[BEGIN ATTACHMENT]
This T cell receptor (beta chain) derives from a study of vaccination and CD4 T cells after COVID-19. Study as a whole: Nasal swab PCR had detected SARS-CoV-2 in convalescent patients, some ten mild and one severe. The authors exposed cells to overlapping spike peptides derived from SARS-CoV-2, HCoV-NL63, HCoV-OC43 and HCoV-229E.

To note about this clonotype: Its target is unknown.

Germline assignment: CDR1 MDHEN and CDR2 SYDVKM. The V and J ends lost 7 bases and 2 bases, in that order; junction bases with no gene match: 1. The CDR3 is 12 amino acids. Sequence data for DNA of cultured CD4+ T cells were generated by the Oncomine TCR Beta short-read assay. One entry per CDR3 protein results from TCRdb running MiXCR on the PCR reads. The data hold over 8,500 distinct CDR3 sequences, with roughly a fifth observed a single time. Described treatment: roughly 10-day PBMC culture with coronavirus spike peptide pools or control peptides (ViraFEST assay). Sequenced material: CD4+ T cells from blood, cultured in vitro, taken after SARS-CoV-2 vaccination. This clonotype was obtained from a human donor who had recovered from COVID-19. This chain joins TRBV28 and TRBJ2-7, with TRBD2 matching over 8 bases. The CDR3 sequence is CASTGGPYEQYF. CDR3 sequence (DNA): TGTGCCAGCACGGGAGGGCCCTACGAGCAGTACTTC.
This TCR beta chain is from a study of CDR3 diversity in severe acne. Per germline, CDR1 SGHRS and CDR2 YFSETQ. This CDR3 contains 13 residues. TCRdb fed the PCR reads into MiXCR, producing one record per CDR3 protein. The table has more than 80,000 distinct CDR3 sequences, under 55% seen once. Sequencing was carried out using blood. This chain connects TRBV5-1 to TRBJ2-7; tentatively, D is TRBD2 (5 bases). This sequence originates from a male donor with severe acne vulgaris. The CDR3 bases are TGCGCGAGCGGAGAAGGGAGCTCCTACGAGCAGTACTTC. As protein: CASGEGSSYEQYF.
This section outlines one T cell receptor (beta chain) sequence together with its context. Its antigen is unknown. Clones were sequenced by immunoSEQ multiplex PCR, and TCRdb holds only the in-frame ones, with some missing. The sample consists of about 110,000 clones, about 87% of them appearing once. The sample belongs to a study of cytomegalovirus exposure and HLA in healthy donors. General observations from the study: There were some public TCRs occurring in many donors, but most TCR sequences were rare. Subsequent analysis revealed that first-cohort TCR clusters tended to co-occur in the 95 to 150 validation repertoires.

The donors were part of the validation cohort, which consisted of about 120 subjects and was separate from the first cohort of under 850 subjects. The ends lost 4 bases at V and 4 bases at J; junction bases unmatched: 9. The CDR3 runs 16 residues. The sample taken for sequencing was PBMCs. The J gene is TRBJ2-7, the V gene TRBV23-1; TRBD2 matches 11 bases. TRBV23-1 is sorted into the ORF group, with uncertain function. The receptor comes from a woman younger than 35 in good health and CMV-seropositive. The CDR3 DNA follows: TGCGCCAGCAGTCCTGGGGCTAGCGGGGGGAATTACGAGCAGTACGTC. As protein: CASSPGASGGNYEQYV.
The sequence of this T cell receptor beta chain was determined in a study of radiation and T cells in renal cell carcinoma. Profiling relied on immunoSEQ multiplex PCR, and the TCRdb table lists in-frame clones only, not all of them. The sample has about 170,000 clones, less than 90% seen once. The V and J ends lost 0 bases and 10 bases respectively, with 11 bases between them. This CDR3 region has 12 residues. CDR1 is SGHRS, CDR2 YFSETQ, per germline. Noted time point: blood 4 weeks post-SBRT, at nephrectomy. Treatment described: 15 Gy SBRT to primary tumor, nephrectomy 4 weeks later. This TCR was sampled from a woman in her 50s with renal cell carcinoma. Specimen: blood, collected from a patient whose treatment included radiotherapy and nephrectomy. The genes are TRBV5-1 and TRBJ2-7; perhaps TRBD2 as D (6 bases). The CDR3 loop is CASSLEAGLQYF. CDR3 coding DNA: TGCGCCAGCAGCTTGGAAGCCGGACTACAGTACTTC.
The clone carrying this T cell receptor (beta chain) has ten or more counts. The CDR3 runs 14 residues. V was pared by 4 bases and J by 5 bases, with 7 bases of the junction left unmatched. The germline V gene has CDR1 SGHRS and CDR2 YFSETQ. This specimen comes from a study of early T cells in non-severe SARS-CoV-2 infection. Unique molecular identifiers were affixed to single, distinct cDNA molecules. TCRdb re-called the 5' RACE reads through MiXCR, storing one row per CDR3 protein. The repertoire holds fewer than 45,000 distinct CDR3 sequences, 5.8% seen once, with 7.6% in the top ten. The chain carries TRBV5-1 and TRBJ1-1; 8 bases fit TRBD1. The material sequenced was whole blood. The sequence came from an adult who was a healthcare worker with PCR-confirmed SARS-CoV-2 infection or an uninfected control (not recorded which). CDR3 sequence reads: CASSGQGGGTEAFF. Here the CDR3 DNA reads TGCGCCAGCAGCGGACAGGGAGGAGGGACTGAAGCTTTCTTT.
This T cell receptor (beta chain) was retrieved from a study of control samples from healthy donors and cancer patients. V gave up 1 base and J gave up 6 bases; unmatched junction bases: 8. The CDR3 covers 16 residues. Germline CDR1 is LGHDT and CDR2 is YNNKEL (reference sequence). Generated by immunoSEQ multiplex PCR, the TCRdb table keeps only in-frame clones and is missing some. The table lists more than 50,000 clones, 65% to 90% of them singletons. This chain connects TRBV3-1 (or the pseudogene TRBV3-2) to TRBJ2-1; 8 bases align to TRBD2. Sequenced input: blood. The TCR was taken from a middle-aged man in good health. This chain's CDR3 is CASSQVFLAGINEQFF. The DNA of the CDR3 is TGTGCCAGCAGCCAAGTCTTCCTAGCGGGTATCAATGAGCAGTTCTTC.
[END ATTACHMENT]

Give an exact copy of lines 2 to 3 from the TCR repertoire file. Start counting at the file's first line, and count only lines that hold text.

To note about this clonotype: Its target is unknown.

Germline assignment: CDR1 MDHEN and CDR2 SYDVKM. The V and J ends lost 7 bases and 2 bases, in that order; junction bases with no gene match: 1. The CDR3 is 12 amino acids. Sequence data for DNA of cultured CD4+ T cells were generated by the Oncomine TCR Beta short-read assay. One entry per CDR3 protein results from TCRdb running MiXCR on the PCR reads. The data hold over 8,500 distinct CDR3 sequences, with roughly a fifth observed a single time. Described treatment: roughly 10-day PBMC culture with coronavirus spike peptide pools or control peptides (ViraFEST assay). Sequenced material: CD4+ T cells from blood, cultured in vitro, taken after SARS-CoV-2 vaccination. This clonotype was obtained from a human donor who had recovered from COVID-19. This chain joins TRBV28 and TRBJ2-7, with TRBD2 matching over 8 bases. The CDR3 sequence is CASTGGPYEQYF. CDR3 sequence (DNA): TGTGCCAGCACGGGAGGGCCCTACGAGCAGTACTTC.